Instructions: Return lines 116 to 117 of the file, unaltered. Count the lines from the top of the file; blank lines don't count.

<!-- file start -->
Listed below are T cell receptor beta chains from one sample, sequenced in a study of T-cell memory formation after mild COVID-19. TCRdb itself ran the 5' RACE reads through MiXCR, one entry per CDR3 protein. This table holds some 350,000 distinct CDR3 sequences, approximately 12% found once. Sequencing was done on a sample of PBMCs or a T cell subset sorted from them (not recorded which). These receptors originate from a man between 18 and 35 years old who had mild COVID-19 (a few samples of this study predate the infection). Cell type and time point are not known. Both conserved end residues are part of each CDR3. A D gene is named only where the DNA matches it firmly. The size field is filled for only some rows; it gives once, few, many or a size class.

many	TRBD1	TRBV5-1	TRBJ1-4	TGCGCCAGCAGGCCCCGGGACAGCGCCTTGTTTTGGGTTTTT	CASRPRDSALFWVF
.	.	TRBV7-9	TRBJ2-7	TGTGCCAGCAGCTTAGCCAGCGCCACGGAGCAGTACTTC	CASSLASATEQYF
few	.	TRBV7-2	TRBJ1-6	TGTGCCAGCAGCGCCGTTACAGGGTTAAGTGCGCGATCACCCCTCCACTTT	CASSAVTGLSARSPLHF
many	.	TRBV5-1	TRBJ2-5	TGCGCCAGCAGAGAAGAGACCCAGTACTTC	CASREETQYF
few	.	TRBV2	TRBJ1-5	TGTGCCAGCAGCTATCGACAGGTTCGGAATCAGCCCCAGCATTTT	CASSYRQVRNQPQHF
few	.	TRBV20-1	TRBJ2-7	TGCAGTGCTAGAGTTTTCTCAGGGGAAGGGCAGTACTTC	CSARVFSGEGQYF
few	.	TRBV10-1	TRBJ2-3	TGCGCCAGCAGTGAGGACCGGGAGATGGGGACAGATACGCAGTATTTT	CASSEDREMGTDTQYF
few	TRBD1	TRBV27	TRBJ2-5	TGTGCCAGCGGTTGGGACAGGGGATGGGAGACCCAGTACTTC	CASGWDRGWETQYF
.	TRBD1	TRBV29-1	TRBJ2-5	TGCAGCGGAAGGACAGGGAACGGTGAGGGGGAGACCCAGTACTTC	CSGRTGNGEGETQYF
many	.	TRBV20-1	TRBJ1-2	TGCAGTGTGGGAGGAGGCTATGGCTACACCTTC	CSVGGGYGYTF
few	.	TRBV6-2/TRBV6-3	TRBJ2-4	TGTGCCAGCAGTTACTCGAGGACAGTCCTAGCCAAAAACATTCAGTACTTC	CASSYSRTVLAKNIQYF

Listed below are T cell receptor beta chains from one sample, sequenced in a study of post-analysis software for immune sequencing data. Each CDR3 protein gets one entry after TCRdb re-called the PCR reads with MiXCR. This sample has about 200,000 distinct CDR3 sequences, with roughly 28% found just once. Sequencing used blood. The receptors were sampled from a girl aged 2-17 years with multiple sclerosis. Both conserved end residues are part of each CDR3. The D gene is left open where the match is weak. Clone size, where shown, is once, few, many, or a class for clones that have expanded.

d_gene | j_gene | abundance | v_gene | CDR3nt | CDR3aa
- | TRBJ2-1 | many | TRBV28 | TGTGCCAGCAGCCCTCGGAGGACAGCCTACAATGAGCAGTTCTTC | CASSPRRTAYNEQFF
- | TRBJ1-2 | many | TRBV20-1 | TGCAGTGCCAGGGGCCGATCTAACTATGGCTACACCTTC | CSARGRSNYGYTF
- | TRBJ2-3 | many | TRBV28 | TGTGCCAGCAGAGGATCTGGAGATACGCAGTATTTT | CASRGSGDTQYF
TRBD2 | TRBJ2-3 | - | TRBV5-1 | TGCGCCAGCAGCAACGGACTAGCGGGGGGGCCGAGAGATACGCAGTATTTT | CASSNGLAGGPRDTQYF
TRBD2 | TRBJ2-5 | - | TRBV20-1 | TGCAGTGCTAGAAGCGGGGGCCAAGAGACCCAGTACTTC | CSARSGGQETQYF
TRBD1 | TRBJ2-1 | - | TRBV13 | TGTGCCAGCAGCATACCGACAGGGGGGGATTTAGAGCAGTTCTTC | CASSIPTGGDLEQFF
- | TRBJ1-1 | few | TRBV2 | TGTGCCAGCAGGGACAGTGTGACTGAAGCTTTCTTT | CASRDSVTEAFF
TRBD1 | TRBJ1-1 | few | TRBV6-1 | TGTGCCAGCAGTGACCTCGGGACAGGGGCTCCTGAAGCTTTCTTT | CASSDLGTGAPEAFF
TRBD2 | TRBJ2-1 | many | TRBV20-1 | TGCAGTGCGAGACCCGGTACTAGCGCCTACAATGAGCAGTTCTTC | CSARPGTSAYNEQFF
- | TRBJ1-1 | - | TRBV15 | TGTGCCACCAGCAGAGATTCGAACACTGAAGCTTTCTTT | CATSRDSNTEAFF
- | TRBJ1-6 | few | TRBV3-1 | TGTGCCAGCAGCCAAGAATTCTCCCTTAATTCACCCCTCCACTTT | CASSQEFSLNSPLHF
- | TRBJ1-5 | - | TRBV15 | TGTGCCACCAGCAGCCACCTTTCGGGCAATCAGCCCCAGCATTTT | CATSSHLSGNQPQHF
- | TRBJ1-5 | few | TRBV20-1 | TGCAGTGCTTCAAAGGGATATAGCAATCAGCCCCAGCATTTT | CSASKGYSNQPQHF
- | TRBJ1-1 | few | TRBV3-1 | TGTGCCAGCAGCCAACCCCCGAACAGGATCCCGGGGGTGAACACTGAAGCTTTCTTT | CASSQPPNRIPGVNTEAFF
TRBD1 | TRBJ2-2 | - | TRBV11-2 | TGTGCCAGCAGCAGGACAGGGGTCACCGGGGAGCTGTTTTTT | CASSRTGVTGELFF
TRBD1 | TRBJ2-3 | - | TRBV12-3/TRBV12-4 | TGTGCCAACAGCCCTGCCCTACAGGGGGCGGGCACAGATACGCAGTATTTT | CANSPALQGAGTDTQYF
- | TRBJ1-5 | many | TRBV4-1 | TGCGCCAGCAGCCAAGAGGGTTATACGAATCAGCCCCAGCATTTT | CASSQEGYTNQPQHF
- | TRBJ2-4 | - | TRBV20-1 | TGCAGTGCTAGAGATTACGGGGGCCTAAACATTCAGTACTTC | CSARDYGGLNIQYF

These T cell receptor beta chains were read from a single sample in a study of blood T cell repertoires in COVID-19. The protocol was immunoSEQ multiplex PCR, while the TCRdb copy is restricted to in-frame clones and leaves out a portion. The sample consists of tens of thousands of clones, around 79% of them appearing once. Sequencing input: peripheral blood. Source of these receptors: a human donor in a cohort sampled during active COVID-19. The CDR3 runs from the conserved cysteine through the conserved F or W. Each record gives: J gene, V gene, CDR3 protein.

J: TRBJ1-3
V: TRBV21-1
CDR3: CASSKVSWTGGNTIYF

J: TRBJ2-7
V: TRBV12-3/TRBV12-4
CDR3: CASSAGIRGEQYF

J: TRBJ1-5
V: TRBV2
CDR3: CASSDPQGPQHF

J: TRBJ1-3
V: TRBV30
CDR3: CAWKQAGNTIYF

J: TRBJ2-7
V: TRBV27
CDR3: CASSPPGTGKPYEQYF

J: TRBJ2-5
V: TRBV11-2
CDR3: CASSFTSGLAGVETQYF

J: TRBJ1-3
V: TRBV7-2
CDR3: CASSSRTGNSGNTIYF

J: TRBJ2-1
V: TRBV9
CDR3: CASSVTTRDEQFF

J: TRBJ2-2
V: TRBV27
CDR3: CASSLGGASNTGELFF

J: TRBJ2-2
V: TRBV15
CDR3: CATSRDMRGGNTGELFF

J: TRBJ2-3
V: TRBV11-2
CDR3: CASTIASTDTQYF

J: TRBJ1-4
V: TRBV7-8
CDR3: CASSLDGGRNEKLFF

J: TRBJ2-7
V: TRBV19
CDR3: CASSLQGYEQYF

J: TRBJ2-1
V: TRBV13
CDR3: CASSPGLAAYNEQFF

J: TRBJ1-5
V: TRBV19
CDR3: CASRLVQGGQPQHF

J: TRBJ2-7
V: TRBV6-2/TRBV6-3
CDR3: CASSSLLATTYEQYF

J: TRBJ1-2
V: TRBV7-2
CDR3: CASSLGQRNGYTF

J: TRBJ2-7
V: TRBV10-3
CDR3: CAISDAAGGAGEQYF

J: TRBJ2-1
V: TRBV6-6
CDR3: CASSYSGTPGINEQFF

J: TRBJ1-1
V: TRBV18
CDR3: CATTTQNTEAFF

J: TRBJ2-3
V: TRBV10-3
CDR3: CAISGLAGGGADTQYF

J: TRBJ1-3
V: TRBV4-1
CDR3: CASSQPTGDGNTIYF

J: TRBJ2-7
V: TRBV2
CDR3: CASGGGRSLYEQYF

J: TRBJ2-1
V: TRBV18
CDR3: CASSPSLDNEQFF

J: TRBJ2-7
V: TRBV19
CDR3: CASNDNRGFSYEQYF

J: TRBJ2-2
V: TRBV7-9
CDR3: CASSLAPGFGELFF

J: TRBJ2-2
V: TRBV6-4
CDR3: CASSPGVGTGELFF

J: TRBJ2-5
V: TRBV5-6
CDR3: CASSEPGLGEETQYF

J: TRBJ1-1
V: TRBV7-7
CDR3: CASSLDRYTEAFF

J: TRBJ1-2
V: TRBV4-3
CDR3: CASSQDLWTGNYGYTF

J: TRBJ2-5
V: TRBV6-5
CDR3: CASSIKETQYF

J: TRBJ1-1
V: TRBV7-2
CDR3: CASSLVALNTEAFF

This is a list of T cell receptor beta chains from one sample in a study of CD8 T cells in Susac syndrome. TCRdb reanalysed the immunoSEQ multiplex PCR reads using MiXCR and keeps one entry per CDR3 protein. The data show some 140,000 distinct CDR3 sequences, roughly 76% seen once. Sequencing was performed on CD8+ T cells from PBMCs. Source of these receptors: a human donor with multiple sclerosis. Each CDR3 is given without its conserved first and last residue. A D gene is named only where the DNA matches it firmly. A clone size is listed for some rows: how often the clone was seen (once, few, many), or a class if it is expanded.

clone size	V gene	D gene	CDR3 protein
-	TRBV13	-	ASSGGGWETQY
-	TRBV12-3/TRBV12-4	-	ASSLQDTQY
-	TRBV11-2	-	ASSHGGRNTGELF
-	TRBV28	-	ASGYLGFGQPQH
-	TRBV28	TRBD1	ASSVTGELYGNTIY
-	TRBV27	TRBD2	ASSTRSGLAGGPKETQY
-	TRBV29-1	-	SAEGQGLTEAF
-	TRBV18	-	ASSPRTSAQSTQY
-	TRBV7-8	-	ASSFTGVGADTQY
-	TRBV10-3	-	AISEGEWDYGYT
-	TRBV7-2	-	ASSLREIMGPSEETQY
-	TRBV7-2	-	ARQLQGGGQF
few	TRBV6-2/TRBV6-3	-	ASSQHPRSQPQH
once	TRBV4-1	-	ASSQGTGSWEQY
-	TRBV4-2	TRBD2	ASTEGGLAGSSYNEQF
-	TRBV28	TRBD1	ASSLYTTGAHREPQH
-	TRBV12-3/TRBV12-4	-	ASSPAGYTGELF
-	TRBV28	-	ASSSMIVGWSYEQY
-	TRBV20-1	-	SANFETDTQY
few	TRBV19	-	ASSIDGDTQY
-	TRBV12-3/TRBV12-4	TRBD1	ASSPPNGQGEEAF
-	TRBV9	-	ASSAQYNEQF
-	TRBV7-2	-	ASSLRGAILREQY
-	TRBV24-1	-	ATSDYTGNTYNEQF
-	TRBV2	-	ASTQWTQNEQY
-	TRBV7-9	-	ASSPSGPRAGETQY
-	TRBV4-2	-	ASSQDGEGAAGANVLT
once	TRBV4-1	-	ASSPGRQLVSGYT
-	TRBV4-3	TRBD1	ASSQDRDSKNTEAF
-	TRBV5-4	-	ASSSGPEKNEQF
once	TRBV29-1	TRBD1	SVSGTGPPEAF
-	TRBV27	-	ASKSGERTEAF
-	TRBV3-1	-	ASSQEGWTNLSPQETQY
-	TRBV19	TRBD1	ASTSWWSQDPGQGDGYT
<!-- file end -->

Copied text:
V: TRBV5-6
CDR3: CASSEPGLGEETQYF